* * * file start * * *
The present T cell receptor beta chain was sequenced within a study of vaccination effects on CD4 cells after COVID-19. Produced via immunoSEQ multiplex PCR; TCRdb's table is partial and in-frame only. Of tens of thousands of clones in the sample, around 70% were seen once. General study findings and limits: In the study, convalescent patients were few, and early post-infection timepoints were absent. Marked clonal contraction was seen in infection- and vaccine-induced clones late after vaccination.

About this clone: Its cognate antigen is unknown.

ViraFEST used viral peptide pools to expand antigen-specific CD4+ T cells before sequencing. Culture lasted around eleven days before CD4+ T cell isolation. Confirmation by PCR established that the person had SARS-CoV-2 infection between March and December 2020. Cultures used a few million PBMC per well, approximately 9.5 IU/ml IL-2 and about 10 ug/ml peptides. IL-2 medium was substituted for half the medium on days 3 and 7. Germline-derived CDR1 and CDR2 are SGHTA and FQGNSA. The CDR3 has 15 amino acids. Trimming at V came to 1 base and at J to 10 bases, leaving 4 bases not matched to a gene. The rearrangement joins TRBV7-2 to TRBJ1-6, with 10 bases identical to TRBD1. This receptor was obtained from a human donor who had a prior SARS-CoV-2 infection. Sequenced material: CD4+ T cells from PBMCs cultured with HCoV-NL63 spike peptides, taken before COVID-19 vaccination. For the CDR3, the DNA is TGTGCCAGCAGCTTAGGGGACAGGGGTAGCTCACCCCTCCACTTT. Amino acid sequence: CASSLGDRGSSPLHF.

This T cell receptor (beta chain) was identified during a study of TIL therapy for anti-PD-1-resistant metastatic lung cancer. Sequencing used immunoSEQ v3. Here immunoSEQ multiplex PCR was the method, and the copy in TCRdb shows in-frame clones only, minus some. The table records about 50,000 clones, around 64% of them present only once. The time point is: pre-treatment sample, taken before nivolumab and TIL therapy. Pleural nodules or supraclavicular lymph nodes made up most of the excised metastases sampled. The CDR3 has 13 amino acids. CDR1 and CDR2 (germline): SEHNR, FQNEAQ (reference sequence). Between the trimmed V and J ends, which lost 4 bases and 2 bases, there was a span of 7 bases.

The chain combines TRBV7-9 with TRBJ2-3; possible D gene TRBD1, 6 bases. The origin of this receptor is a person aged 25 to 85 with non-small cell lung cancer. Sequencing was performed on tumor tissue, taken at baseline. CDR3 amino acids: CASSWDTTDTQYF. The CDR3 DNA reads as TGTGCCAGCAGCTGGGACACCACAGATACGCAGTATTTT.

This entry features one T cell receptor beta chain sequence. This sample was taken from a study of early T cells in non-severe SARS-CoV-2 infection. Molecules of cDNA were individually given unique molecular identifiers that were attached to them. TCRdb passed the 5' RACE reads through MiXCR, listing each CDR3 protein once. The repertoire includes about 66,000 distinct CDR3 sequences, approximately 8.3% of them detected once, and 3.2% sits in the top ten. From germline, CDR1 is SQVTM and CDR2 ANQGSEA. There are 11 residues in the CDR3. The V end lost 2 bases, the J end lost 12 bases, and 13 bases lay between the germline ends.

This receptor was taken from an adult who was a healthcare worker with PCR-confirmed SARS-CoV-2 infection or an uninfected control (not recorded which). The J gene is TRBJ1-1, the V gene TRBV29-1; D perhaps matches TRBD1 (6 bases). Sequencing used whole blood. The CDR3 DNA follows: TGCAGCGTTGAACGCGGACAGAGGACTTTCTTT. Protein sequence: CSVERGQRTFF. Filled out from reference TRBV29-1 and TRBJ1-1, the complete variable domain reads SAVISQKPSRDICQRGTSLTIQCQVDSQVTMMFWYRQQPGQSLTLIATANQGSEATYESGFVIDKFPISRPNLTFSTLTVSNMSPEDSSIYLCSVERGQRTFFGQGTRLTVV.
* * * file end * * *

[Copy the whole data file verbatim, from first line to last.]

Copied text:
The present T cell receptor beta chain was sequenced within a study of vaccination effects on CD4 cells after COVID-19. Produced via immunoSEQ multiplex PCR; TCRdb's table is partial and in-frame only. Of tens of thousands of clones in the sample, around 70% were seen once. General study findings and limits: In the study, convalescent patients were few, and early post-infection timepoints were absent. Marked clonal contraction was seen in infection- and vaccine-induced clones late after vaccination.

About this clone: Its cognate antigen is unknown.

ViraFEST used viral peptide pools to expand antigen-specific CD4+ T cells before sequencing. Culture lasted around eleven days before CD4+ T cell isolation. Confirmation by PCR established that the person had SARS-CoV-2 infection between March and December 2020. Cultures used a few million PBMC per well, approximately 9.5 IU/ml IL-2 and about 10 ug/ml peptides. IL-2 medium was substituted for half the medium on days 3 and 7. Germline-derived CDR1 and CDR2 are SGHTA and FQGNSA. The CDR3 has 15 amino acids. Trimming at V came to 1 base and at J to 10 bases, leaving 4 bases not matched to a gene. The rearrangement joins TRBV7-2 to TRBJ1-6, with 10 bases identical to TRBD1. This receptor was obtained from a human donor who had a prior SARS-CoV-2 infection. Sequenced material: CD4+ T cells from PBMCs cultured with HCoV-NL63 spike peptides, taken before COVID-19 vaccination. For the CDR3, the DNA is TGTGCCAGCAGCTTAGGGGACAGGGGTAGCTCACCCCTCCACTTT. Amino acid sequence: CASSLGDRGSSPLHF.

This T cell receptor (beta chain) was identified during a study of TIL therapy for anti-PD-1-resistant metastatic lung cancer. Sequencing used immunoSEQ v3. Here immunoSEQ multiplex PCR was the method, and the copy in TCRdb shows in-frame clones only, minus some. The table records about 50,000 clones, around 64% of them present only once. The time point is: pre-treatment sample, taken before nivolumab and TIL therapy. Pleural nodules or supraclavicular lymph nodes made up most of the excised metastases sampled. The CDR3 has 13 amino acids. CDR1 and CDR2 (germline): SEHNR, FQNEAQ (reference sequence). Between the trimmed V and J ends, which lost 4 bases and 2 bases, there was a span of 7 bases.

The chain combines TRBV7-9 with TRBJ2-3; possible D gene TRBD1, 6 bases. The origin of this receptor is a person aged 25 to 85 with non-small cell lung cancer. Sequencing was performed on tumor tissue, taken at baseline. CDR3 amino acids: CASSWDTTDTQYF. The CDR3 DNA reads as TGTGCCAGCAGCTGGGACACCACAGATACGCAGTATTTT.

This entry features one T cell receptor beta chain sequence. This sample was taken from a study of early T cells in non-severe SARS-CoV-2 infection. Molecules of cDNA were individually given unique molecular identifiers that were attached to them. TCRdb passed the 5' RACE reads through MiXCR, listing each CDR3 protein once. The repertoire includes about 66,000 distinct CDR3 sequences, approximately 8.3% of them detected once, and 3.2% sits in the top ten. From germline, CDR1 is SQVTM and CDR2 ANQGSEA. There are 11 residues in the CDR3. The V end lost 2 bases, the J end lost 12 bases, and 13 bases lay between the germline ends.

This receptor was taken from an adult who was a healthcare worker with PCR-confirmed SARS-CoV-2 infection or an uninfected control (not recorded which). The J gene is TRBJ1-1, the V gene TRBV29-1; D perhaps matches TRBD1 (6 bases). Sequencing used whole blood. The CDR3 DNA follows: TGCAGCGTTGAACGCGGACAGAGGACTTTCTTT. Protein sequence: CSVERGQRTFF. Filled out from reference TRBV29-1 and TRBJ1-1, the complete variable domain reads SAVISQKPSRDICQRGTSLTIQCQVDSQVTMMFWYRQQPGQSLTLIATANQGSEATYESGFVIDKFPISRPNLTFSTLTVSNMSPEDSSIYLCSVERGQRTFFGQGTRLTVV.